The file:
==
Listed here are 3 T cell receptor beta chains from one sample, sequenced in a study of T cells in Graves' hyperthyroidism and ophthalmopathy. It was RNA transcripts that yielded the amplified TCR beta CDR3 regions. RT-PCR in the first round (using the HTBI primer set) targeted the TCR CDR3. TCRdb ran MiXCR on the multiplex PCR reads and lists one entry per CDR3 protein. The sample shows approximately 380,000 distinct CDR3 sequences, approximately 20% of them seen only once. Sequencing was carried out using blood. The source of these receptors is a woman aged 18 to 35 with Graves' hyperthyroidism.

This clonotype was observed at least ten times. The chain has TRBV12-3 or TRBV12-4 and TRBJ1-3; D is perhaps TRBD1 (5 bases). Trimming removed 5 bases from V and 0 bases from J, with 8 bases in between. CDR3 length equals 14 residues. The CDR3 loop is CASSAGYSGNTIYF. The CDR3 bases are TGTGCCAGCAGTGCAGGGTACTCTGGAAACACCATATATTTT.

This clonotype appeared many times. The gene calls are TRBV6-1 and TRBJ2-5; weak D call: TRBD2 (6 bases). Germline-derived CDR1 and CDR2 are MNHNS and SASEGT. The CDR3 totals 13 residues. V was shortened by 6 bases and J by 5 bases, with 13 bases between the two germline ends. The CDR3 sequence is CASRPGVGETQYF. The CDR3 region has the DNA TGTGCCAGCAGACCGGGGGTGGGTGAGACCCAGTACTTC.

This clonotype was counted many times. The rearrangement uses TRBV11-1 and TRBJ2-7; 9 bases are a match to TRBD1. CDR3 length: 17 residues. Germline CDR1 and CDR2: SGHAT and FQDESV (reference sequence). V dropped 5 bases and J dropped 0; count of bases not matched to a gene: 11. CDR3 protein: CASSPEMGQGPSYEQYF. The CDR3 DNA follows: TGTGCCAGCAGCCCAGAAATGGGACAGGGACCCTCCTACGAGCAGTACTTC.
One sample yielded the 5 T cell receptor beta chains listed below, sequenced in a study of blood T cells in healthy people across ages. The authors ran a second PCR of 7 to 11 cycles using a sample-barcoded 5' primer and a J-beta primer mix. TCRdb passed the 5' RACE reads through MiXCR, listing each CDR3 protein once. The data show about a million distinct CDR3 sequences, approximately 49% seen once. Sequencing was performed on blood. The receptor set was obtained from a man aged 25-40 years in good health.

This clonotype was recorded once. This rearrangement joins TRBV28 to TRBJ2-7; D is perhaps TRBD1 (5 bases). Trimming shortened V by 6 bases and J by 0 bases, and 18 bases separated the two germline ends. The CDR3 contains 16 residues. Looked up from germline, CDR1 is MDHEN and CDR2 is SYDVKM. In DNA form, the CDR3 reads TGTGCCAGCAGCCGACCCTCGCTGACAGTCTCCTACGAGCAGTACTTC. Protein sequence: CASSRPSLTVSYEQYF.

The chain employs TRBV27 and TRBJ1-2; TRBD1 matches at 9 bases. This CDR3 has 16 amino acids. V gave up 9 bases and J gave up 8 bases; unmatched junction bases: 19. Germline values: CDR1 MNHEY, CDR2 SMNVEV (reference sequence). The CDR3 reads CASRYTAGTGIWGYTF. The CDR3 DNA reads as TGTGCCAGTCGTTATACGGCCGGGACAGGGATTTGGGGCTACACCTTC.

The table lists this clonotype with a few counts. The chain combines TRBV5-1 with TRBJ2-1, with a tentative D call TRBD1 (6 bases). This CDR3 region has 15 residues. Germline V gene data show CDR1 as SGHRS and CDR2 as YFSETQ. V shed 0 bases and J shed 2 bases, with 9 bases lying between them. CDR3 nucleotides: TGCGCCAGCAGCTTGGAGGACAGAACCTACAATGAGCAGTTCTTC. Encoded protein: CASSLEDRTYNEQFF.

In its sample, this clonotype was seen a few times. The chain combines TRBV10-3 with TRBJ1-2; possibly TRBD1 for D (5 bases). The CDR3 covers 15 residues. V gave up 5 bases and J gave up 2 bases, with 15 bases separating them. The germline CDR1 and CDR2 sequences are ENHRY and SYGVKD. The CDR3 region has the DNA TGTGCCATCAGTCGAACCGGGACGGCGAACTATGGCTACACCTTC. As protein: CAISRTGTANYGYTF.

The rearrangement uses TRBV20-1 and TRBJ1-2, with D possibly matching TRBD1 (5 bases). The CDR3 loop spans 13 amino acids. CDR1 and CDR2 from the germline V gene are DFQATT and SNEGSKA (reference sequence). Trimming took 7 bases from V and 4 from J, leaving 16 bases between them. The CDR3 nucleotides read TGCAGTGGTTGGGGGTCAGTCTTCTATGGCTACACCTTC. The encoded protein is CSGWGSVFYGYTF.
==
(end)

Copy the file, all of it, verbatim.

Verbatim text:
Listed here are 3 T cell receptor beta chains from one sample, sequenced in a study of T cells in Graves' hyperthyroidism and ophthalmopathy. It was RNA transcripts that yielded the amplified TCR beta CDR3 regions. RT-PCR in the first round (using the HTBI primer set) targeted the TCR CDR3. TCRdb ran MiXCR on the multiplex PCR reads and lists one entry per CDR3 protein. The sample shows approximately 380,000 distinct CDR3 sequences, approximately 20% of them seen only once. Sequencing was carried out using blood. The source of these receptors is a woman aged 18 to 35 with Graves' hyperthyroidism.

This clonotype was observed at least ten times. The chain has TRBV12-3 or TRBV12-4 and TRBJ1-3; D is perhaps TRBD1 (5 bases). Trimming removed 5 bases from V and 0 bases from J, with 8 bases in between. CDR3 length equals 14 residues. The CDR3 loop is CASSAGYSGNTIYF. The CDR3 bases are TGTGCCAGCAGTGCAGGGTACTCTGGAAACACCATATATTTT.

This clonotype appeared many times. The gene calls are TRBV6-1 and TRBJ2-5; weak D call: TRBD2 (6 bases). Germline-derived CDR1 and CDR2 are MNHNS and SASEGT. The CDR3 totals 13 residues. V was shortened by 6 bases and J by 5 bases, with 13 bases between the two germline ends. The CDR3 sequence is CASRPGVGETQYF. The CDR3 region has the DNA TGTGCCAGCAGACCGGGGGTGGGTGAGACCCAGTACTTC.

This clonotype was counted many times. The rearrangement uses TRBV11-1 and TRBJ2-7; 9 bases are a match to TRBD1. CDR3 length: 17 residues. Germline CDR1 and CDR2: SGHAT and FQDESV (reference sequence). V dropped 5 bases and J dropped 0; count of bases not matched to a gene: 11. CDR3 protein: CASSPEMGQGPSYEQYF. The CDR3 DNA follows: TGTGCCAGCAGCCCAGAAATGGGACAGGGACCCTCCTACGAGCAGTACTTC.
One sample yielded the 5 T cell receptor beta chains listed below, sequenced in a study of blood T cells in healthy people across ages. The authors ran a second PCR of 7 to 11 cycles using a sample-barcoded 5' primer and a J-beta primer mix. TCRdb passed the 5' RACE reads through MiXCR, listing each CDR3 protein once. The data show about a million distinct CDR3 sequences, approximately 49% seen once. Sequencing was performed on blood. The receptor set was obtained from a man aged 25-40 years in good health.

This clonotype was recorded once. This rearrangement joins TRBV28 to TRBJ2-7; D is perhaps TRBD1 (5 bases). Trimming shortened V by 6 bases and J by 0 bases, and 18 bases separated the two germline ends. The CDR3 contains 16 residues. Looked up from germline, CDR1 is MDHEN and CDR2 is SYDVKM. In DNA form, the CDR3 reads TGTGCCAGCAGCCGACCCTCGCTGACAGTCTCCTACGAGCAGTACTTC. Protein sequence: CASSRPSLTVSYEQYF.

The chain employs TRBV27 and TRBJ1-2; TRBD1 matches at 9 bases. This CDR3 has 16 amino acids. V gave up 9 bases and J gave up 8 bases; unmatched junction bases: 19. Germline values: CDR1 MNHEY, CDR2 SMNVEV (reference sequence). The CDR3 reads CASRYTAGTGIWGYTF. The CDR3 DNA reads as TGTGCCAGTCGTTATACGGCCGGGACAGGGATTTGGGGCTACACCTTC.

The table lists this clonotype with a few counts. The chain combines TRBV5-1 with TRBJ2-1, with a tentative D call TRBD1 (6 bases). This CDR3 region has 15 residues. Germline V gene data show CDR1 as SGHRS and CDR2 as YFSETQ. V shed 0 bases and J shed 2 bases, with 9 bases lying between them. CDR3 nucleotides: TGCGCCAGCAGCTTGGAGGACAGAACCTACAATGAGCAGTTCTTC. Encoded protein: CASSLEDRTYNEQFF.

In its sample, this clonotype was seen a few times. The chain combines TRBV10-3 with TRBJ1-2; possibly TRBD1 for D (5 bases). The CDR3 covers 15 residues. V gave up 5 bases and J gave up 2 bases, with 15 bases separating them. The germline CDR1 and CDR2 sequences are ENHRY and SYGVKD. The CDR3 region has the DNA TGTGCCATCAGTCGAACCGGGACGGCGAACTATGGCTACACCTTC. As protein: CAISRTGTANYGYTF.

The rearrangement uses TRBV20-1 and TRBJ1-2, with D possibly matching TRBD1 (5 bases). The CDR3 loop spans 13 amino acids. CDR1 and CDR2 from the germline V gene are DFQATT and SNEGSKA (reference sequence). Trimming took 7 bases from V and 4 from J, leaving 16 bases between them. The CDR3 nucleotides read TGCAGTGGTTGGGGGTCAGTCTTCTATGGCTACACCTTC. The encoded protein is CSGWGSVFYGYTF.